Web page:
In effort to become more transparent and promote a strong renewable energy goal, Facebook this week published exact figures about its carbon footprint and the mix of energy sources it uses to power its social media network.
Facebook now boasts over 900 million users and has become an integral part of many people’s professional and personal lives. Even with the enormous growth the company has experienced, it reports carbon emissions of 285,000 metric tons of CO2 in 2011–way less than rival Google, who posted 1.5 million metric tons of CO2 emissions in 2010.
Not surprisingly, most of Facebook’s carbon footprint is due to its U.S. data centers’ operations. That accounts for 72% of its CO2 emissions. A little piece of trivia thanks to The Guardian: “The annual footprint for each user that’s active monthly is 269 grams, or around the equivalent footprint of a cup of coffee…”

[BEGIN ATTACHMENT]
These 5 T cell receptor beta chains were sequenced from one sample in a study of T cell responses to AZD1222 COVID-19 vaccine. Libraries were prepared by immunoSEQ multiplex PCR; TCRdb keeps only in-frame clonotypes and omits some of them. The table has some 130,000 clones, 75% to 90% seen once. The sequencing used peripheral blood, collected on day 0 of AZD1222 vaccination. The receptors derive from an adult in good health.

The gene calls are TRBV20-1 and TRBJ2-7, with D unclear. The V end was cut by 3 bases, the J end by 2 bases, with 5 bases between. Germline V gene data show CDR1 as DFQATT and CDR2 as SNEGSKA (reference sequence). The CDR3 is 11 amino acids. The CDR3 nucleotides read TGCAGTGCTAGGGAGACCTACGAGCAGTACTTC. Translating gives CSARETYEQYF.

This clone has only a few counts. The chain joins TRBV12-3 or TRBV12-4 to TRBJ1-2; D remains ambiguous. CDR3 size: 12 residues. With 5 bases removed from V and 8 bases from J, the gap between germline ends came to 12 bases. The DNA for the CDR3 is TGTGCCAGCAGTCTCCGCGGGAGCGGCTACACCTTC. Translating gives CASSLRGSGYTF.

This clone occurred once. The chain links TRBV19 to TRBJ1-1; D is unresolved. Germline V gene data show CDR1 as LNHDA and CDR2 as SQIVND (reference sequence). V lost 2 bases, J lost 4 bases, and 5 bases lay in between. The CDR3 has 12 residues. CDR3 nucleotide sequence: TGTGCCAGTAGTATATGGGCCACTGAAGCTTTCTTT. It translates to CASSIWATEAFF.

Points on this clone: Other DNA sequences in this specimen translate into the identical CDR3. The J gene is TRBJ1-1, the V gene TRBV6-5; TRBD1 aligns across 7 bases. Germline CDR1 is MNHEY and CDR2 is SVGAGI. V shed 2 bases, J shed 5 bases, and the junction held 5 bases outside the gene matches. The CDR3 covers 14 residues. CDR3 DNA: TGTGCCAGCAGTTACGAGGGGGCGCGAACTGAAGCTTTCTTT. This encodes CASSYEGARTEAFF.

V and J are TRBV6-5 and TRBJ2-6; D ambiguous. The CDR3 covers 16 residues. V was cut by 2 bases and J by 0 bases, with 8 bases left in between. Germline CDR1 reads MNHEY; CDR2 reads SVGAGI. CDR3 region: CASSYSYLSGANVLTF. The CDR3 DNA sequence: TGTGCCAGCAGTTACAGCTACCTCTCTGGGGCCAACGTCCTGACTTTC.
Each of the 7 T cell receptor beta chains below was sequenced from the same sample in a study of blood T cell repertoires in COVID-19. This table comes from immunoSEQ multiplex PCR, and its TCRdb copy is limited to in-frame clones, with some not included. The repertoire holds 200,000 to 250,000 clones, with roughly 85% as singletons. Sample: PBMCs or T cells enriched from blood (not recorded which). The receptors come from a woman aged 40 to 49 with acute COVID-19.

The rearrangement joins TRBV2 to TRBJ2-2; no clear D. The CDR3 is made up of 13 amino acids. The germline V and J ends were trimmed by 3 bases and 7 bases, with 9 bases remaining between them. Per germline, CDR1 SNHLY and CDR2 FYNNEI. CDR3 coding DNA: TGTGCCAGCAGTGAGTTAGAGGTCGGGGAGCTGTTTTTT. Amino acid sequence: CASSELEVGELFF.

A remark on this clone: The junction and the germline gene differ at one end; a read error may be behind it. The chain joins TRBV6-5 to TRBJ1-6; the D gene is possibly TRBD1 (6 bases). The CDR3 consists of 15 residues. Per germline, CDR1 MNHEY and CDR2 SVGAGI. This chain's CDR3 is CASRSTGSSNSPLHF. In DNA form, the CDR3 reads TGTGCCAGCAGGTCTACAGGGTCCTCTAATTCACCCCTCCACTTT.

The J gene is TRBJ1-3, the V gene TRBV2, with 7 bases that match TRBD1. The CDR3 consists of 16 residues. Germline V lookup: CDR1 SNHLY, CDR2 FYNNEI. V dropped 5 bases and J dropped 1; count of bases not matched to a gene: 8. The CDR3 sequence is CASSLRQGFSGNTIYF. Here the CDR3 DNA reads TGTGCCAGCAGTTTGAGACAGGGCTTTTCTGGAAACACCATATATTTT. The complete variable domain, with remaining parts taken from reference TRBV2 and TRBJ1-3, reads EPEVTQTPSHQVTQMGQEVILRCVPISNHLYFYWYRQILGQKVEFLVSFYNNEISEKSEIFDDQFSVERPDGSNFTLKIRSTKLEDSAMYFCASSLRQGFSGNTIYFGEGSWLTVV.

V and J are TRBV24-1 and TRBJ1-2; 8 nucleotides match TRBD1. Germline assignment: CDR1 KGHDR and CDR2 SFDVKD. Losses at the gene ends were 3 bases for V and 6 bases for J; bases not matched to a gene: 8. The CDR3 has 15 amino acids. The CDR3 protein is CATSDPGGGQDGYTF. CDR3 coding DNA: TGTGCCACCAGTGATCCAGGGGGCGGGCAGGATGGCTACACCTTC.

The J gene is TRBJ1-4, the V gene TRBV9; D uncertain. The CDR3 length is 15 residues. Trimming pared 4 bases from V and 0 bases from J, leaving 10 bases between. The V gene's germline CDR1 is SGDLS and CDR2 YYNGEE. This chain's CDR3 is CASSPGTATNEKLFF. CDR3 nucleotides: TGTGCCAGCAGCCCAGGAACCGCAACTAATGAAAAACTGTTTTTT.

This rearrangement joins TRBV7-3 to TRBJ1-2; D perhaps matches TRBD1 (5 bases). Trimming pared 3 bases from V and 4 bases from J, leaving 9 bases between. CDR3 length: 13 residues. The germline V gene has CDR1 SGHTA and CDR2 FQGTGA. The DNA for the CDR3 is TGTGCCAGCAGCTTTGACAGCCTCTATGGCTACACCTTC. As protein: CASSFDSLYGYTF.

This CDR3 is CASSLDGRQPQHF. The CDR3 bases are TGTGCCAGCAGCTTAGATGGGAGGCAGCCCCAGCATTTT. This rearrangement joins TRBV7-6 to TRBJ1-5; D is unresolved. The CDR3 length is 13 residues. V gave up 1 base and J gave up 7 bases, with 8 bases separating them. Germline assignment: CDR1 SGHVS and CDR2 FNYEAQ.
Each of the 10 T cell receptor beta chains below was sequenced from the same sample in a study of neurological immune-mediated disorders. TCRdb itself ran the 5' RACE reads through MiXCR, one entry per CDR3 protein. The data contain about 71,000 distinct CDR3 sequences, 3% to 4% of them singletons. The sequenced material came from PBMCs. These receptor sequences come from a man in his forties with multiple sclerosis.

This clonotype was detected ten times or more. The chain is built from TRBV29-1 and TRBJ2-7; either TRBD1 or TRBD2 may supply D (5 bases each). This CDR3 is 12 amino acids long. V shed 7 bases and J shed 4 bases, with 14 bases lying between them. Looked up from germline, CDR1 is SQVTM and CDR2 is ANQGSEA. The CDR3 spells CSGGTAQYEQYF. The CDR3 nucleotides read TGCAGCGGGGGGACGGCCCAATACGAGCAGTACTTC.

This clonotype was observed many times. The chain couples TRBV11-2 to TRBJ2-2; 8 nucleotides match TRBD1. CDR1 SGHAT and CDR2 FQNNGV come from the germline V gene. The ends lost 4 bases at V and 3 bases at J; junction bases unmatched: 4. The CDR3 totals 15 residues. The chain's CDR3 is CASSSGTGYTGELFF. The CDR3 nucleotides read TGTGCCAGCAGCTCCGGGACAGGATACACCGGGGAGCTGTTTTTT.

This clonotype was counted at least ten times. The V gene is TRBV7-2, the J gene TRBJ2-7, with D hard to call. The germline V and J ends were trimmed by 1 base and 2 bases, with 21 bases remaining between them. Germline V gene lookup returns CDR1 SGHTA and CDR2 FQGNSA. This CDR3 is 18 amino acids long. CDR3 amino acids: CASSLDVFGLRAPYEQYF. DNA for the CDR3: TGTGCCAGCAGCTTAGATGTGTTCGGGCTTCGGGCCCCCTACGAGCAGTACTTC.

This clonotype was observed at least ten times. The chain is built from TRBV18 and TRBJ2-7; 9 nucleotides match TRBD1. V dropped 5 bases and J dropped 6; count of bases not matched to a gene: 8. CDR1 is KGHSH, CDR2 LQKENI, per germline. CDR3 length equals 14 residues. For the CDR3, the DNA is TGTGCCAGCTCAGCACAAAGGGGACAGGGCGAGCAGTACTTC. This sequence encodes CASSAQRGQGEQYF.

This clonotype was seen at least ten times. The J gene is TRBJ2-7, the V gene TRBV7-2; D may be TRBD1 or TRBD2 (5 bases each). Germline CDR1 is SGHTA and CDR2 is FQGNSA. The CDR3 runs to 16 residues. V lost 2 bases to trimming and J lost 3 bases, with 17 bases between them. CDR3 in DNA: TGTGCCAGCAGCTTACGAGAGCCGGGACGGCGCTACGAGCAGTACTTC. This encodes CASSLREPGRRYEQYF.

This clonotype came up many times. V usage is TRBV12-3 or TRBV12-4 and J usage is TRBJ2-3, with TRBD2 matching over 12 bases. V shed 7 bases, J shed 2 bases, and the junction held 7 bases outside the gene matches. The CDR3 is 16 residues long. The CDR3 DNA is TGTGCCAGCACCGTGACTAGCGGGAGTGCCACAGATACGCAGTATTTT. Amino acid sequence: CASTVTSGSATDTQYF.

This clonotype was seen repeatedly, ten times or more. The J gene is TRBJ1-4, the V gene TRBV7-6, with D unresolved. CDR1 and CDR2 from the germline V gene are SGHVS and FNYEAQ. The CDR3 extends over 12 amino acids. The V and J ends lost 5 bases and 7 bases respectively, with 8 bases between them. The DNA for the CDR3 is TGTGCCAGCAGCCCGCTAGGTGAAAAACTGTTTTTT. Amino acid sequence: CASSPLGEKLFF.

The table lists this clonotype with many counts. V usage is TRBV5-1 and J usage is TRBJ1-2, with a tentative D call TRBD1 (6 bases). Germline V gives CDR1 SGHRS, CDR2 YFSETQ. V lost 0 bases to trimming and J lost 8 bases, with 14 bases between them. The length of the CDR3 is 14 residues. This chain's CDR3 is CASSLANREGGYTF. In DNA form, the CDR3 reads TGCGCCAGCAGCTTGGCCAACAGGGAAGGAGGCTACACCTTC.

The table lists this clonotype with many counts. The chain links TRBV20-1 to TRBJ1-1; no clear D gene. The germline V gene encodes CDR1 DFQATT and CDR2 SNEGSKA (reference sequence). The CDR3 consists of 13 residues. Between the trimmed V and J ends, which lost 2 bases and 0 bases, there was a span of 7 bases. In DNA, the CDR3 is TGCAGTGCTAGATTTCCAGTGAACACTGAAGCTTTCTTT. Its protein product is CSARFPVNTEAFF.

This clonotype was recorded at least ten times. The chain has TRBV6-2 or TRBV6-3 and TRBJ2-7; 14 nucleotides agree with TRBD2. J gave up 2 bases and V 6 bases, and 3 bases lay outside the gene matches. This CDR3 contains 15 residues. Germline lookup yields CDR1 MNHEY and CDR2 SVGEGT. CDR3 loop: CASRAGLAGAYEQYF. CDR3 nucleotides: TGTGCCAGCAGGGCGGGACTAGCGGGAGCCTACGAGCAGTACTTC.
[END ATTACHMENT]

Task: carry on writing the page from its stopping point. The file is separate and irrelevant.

In the last few years, Facebook has made a huge effort to up its renewable energy dependence, a practice that has not yet edged out coal as its primary energy source, but came pretty close. Twenty-seven percent of Facebook’s power is goal-generated with renewable energy contributing 23 percent. Gas was at 17 percent and nuclear was at 13%. The last 20 percent is “uncategorized” since it accounts for “spot energy” purchased by utilities from a variety of sources.
The company, according to a statement accompanying the recently-released data, has set a 2015 target date to “derive at least 25 percent of our energy mix from clean and renewable sources.”
“We know this is going to be a stretch for us, and we’re still figuring out exactly what it will take to get there,” Facebook added.